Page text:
Here chickens come

                In plastic bags

                Over there

                They slept beside me

President Trump signed an executive order months ago to keep the plants open during the crisis impacting thousands of what are now deemed essential workers on the frontlines with no options and no place to hide.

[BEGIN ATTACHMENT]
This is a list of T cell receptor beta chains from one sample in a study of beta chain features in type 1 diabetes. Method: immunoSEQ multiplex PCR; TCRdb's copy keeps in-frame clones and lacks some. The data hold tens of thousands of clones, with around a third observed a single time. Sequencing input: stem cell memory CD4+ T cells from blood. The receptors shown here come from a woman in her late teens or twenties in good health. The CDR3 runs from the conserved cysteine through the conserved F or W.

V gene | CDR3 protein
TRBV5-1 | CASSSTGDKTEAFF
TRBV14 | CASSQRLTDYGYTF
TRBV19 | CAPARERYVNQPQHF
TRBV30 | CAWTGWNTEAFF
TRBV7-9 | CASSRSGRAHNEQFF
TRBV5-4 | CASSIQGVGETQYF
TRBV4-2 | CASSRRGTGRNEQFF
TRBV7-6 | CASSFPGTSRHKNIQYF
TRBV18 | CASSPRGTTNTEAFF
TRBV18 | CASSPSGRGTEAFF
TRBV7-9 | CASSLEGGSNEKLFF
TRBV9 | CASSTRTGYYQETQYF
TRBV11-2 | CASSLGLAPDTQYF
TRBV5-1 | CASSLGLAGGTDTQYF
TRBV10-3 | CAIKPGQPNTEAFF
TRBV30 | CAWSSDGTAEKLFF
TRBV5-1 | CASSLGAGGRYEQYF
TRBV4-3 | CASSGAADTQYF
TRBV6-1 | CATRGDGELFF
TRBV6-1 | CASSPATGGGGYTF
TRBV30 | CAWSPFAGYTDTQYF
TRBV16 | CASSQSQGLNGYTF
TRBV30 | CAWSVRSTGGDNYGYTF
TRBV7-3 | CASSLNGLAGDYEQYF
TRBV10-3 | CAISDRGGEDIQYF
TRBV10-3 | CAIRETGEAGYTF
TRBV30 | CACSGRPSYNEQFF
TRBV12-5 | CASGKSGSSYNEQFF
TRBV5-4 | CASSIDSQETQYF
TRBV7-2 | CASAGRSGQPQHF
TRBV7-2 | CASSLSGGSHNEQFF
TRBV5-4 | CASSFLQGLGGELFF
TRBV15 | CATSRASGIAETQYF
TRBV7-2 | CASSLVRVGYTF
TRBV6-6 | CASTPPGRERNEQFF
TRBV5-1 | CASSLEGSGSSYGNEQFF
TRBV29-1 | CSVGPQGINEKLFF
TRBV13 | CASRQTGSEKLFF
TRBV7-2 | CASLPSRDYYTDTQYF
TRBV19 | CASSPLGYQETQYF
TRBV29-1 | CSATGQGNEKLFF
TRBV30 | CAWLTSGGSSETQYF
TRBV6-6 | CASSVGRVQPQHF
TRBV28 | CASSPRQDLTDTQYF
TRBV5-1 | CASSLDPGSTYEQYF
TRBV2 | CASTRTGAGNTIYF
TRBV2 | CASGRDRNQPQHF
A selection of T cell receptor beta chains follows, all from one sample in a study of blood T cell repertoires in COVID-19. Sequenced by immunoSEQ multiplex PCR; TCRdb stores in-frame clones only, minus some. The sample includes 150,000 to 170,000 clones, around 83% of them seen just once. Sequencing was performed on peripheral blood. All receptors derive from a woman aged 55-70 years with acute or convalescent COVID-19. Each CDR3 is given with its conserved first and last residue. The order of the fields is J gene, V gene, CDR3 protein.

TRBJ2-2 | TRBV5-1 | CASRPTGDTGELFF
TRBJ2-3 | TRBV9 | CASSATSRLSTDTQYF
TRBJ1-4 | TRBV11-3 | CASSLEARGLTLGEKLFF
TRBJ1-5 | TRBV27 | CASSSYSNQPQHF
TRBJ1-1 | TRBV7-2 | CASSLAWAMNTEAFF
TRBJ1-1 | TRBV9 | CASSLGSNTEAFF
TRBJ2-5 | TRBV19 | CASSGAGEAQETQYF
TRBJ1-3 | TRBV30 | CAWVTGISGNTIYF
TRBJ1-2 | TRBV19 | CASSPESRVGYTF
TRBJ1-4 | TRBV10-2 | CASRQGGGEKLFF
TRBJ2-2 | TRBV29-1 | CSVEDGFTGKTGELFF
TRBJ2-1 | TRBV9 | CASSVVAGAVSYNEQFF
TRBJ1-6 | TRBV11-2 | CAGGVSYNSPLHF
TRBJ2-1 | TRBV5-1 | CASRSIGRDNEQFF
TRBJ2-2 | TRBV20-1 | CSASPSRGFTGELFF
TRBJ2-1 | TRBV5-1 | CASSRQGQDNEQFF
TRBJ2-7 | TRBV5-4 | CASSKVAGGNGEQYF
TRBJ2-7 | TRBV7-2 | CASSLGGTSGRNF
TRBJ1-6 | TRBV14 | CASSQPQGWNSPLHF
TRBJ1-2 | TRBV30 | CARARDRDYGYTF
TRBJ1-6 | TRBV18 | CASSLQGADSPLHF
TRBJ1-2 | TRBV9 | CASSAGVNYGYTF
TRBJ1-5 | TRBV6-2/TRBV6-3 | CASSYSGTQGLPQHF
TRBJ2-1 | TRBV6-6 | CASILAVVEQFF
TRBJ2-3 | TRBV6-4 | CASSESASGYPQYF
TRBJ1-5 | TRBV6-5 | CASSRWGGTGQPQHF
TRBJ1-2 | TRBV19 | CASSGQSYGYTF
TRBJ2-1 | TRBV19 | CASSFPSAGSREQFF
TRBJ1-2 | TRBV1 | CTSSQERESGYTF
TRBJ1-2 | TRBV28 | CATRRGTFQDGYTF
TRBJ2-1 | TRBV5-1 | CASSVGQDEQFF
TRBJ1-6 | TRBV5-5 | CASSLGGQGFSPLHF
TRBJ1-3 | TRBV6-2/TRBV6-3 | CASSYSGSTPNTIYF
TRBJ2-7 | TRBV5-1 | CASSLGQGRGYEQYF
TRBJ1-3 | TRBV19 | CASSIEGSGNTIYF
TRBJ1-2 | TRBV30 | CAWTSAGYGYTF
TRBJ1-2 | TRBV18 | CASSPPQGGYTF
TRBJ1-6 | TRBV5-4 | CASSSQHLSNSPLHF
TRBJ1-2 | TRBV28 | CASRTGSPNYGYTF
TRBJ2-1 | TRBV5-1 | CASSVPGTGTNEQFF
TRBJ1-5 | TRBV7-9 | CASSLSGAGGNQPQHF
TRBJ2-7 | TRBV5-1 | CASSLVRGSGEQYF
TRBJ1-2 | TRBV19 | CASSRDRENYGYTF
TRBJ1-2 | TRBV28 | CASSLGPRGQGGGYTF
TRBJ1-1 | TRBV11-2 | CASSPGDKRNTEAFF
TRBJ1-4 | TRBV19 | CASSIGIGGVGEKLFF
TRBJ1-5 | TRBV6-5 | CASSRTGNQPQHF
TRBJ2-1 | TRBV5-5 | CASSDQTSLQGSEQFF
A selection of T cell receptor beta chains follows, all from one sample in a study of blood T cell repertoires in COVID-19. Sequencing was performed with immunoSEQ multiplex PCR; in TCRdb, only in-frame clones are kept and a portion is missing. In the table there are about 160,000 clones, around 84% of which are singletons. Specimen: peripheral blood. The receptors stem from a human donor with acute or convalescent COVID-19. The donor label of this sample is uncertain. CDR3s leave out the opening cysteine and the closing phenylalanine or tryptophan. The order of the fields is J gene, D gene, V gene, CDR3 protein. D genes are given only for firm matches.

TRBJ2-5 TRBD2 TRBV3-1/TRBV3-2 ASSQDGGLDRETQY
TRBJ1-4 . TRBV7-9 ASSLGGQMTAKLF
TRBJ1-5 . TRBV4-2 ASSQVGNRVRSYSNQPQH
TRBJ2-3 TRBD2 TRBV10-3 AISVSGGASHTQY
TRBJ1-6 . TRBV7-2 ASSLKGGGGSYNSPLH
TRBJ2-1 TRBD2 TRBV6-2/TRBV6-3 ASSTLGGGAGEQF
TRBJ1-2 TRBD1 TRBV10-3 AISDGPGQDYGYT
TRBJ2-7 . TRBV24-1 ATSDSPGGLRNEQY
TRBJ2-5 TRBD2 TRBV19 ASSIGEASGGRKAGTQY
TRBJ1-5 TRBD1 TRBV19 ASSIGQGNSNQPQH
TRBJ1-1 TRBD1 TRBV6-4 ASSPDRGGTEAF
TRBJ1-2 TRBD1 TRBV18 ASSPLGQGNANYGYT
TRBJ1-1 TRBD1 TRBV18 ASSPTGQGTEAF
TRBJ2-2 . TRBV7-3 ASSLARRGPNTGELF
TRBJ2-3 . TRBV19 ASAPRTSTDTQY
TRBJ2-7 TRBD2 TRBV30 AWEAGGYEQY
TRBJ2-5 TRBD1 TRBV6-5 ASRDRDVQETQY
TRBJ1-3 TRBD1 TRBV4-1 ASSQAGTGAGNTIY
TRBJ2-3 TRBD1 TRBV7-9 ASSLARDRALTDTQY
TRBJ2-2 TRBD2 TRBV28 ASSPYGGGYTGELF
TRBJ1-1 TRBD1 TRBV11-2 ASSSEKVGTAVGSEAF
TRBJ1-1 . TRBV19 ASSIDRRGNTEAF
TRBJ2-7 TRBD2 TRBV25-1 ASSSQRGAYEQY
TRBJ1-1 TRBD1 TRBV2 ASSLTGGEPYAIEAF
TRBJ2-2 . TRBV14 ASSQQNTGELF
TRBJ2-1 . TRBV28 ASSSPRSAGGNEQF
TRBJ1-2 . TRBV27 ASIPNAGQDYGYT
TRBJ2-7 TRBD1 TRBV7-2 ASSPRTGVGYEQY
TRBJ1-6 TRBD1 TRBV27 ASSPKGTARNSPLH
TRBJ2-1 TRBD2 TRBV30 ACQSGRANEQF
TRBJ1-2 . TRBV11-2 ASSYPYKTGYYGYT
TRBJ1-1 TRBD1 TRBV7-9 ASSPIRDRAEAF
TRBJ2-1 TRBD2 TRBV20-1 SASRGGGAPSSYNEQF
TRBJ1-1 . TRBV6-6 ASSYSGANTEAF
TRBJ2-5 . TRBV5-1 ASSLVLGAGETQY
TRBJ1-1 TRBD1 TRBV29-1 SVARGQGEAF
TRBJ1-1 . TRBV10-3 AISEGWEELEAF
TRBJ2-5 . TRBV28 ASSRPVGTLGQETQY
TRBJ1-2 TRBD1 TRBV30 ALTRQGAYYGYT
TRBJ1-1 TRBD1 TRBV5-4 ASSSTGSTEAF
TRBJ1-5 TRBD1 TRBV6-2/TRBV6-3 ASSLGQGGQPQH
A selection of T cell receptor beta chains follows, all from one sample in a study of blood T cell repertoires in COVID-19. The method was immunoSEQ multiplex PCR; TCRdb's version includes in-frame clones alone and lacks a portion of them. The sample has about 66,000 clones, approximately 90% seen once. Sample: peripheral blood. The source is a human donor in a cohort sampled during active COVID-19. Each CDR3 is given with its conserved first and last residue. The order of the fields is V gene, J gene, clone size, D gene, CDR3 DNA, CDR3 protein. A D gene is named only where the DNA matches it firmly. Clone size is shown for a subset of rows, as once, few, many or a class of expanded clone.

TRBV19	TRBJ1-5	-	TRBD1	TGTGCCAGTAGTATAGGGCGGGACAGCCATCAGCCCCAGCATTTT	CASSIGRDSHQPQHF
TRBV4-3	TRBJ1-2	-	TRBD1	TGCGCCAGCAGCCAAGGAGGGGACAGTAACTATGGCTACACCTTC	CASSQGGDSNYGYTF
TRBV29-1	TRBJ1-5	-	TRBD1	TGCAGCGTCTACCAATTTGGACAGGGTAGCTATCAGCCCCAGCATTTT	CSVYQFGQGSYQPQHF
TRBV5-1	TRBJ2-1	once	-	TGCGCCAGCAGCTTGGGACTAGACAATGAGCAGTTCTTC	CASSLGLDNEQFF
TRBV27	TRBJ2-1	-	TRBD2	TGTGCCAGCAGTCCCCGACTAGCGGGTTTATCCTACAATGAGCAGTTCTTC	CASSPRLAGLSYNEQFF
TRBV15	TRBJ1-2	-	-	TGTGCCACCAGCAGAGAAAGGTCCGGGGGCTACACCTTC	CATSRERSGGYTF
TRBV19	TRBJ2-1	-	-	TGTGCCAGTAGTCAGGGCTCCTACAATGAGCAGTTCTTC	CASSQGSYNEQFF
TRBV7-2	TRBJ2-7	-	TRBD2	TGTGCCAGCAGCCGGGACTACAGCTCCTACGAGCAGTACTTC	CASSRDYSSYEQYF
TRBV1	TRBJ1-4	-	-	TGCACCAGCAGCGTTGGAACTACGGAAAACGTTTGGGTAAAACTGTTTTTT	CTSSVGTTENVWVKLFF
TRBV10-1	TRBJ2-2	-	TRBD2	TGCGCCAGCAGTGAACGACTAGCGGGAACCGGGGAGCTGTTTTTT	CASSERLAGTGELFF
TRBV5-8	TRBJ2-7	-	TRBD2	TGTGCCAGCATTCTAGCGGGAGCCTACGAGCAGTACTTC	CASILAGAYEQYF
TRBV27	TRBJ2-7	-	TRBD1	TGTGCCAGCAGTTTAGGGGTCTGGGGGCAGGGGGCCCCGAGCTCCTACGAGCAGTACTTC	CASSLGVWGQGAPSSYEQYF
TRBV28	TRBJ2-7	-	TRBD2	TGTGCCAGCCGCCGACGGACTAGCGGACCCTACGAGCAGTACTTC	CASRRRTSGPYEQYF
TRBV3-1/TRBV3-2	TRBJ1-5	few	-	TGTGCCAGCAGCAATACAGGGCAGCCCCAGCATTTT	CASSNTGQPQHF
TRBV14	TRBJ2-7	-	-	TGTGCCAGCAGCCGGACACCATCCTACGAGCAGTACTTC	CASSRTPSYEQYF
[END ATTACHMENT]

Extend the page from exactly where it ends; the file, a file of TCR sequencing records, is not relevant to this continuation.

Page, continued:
I live in North Carolina in an area known for apples and mountains. The poet Carl Sandburg called this part of North Carolina home in his later years. His home is a stone’s toss away from mine in Flat Rock. A committee entrusted to preserving his legacy selects an annual writer in residence at the Carl Sandburg Home Historic site. The home sits atop green green slopes and overlooks a serene body of water where visitors take meditative walks in what is known as Connemara, the place that Carl Sandburg produced poetry, along with the biography of Abraham Lincoln. During guided tours of the home, one is taken by the fact that the home has been maintained closely to the way Sandburg left it, inhabited by his library of books, desk, typewriter and household items–brick-a-brac–that would be considered treasures by those who scour thrift stores in search of such things. I applied for the residency and was selected. I was flattered. Next to being a saintly looking white-haired old man, Sandburg was a socialist who wrote about workers, the slaughterhouses, prostitution, unfulfilled dreams—centered in Chicago—the city that he described as the “City of the big shoulders.”  Due to the Covid-19 pandemic, I did not live in the Sandburg Home farmhouse as is the norm for Sandburg Writers in Residence. I envisioned sleeping in the wood framed farmhouse with the aroma of coffee in the morning and the odor of goat shit wafting from the nearby goat farm that was lovingly started by Sandburg’s beloved wife Paula. My writing residence commenced remotely, minus the smell of goat droppings, morning coffee and native plants.  I conducted 3 writing workshops for the community and conducted myself as a community poet, involving myself in the life of the community as best I could during the pandemic.